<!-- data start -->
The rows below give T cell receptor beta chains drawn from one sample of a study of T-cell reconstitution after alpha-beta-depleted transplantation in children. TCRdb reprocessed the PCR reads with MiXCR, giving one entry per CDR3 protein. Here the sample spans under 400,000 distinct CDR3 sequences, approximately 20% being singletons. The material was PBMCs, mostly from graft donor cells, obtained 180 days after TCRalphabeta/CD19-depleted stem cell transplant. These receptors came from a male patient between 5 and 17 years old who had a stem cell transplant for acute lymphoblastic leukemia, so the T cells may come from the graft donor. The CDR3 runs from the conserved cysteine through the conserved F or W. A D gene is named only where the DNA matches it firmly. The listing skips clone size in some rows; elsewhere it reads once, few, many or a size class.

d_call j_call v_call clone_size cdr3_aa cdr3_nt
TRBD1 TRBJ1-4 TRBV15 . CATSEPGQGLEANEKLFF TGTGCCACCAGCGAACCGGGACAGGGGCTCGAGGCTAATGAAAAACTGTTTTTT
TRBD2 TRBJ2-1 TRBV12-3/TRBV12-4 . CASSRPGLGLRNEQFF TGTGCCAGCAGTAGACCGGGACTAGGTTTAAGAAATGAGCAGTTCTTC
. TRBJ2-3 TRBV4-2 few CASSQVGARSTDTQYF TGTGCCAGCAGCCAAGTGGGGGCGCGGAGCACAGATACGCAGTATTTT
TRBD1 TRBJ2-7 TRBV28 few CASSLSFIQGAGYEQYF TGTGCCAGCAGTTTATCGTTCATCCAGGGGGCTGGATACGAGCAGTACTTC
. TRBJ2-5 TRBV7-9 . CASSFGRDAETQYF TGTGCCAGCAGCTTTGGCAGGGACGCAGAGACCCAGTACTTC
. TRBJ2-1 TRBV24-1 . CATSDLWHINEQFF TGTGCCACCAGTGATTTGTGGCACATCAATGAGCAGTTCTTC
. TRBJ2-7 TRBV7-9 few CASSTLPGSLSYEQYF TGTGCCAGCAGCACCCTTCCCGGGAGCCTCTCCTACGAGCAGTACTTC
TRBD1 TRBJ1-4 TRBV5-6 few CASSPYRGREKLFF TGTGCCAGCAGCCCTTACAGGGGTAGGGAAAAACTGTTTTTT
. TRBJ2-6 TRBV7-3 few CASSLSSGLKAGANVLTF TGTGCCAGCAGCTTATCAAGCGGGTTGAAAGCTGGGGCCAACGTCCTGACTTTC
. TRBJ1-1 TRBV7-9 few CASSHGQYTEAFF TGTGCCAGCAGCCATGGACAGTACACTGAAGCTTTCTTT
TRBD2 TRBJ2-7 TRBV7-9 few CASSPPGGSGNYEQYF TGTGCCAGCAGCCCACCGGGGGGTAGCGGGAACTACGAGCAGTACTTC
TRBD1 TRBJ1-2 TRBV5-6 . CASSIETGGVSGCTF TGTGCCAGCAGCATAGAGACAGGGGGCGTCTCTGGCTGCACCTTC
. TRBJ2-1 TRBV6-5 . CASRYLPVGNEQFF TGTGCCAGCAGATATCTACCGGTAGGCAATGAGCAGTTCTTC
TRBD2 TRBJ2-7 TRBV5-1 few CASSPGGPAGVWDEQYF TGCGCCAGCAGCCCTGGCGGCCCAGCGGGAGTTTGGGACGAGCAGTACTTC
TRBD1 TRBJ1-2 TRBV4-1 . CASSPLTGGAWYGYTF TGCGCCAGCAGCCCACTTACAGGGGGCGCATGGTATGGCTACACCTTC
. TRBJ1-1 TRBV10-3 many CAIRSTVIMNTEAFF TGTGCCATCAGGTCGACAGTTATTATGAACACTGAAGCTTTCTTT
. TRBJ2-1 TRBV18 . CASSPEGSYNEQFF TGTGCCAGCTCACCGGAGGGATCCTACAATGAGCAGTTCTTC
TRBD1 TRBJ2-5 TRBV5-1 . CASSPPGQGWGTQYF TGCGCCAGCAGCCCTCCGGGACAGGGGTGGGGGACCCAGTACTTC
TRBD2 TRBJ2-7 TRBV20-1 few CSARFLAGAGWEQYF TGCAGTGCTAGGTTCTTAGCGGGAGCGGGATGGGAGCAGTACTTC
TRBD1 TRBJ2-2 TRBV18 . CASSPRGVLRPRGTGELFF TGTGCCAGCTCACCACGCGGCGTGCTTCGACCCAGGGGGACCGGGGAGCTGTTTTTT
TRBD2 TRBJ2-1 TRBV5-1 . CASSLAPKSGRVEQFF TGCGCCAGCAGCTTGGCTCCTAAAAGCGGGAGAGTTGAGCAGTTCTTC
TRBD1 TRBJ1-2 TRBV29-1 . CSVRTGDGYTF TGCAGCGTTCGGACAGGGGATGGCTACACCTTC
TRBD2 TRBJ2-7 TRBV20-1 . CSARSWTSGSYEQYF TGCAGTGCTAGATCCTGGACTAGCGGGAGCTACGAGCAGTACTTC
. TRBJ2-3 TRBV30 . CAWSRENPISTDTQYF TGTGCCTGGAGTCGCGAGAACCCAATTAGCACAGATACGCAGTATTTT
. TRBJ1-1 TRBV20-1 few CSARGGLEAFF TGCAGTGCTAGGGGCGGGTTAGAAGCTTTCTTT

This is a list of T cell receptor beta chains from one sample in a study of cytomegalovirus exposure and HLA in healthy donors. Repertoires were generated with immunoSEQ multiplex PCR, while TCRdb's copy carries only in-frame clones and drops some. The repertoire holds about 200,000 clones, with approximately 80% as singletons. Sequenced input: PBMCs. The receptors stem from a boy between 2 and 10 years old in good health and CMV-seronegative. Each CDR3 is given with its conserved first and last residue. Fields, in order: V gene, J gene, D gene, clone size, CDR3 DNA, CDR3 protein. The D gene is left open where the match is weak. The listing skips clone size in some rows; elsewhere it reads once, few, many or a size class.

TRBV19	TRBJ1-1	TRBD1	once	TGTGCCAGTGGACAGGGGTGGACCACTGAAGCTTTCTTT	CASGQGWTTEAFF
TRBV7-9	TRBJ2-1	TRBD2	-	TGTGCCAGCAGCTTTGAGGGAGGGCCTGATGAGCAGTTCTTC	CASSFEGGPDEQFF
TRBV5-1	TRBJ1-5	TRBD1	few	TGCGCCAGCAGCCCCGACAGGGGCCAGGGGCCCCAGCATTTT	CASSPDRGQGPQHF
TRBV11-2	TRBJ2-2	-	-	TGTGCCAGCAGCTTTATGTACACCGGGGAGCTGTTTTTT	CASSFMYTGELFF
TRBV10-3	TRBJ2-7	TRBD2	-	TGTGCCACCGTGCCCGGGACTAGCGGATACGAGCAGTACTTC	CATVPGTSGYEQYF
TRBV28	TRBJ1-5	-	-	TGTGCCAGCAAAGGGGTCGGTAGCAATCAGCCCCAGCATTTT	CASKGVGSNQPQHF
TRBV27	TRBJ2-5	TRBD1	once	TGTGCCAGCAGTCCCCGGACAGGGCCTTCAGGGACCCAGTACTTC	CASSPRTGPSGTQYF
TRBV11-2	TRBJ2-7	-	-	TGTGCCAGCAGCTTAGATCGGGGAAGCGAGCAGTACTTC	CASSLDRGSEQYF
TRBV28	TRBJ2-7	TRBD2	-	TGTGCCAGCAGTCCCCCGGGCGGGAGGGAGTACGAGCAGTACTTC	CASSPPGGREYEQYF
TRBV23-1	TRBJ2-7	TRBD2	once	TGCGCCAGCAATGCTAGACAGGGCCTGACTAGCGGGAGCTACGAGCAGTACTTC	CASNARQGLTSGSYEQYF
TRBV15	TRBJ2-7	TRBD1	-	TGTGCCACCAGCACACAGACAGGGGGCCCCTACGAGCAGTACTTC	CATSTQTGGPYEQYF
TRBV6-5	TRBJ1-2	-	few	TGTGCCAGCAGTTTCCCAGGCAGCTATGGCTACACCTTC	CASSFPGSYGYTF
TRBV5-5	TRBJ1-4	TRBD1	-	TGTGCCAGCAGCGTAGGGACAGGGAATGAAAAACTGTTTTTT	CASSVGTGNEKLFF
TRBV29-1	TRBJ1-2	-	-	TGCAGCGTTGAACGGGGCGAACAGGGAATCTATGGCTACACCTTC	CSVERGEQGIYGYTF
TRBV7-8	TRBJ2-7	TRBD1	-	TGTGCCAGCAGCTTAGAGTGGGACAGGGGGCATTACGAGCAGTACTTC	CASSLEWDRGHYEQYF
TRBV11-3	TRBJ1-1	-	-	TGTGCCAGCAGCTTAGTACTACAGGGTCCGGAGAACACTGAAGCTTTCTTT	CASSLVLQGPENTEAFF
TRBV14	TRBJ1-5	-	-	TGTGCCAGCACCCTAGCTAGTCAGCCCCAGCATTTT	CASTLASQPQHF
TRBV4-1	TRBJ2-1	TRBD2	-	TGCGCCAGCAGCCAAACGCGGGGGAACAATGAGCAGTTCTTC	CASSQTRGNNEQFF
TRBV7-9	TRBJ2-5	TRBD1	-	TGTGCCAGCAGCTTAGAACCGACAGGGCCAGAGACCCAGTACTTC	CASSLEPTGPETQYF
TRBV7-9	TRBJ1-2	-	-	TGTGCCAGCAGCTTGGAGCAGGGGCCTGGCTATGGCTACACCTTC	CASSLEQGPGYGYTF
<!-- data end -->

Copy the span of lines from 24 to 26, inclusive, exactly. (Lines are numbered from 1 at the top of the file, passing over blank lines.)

TRBD1 TRBJ1-2 TRBV29-1 . CSVRTGDGYTF TGCAGCGTTCGGACAGGGGATGGCTACACCTTC
TRBD2 TRBJ2-7 TRBV20-1 . CSARSWTSGSYEQYF TGCAGTGCTAGATCCTGGACTAGCGGGAGCTACGAGCAGTACTTC
. TRBJ2-3 TRBV30 . CAWSRENPISTDTQYF TGTGCCTGGAGTCGCGAGAACCCAATTAGCACAGATACGCAGTATTTT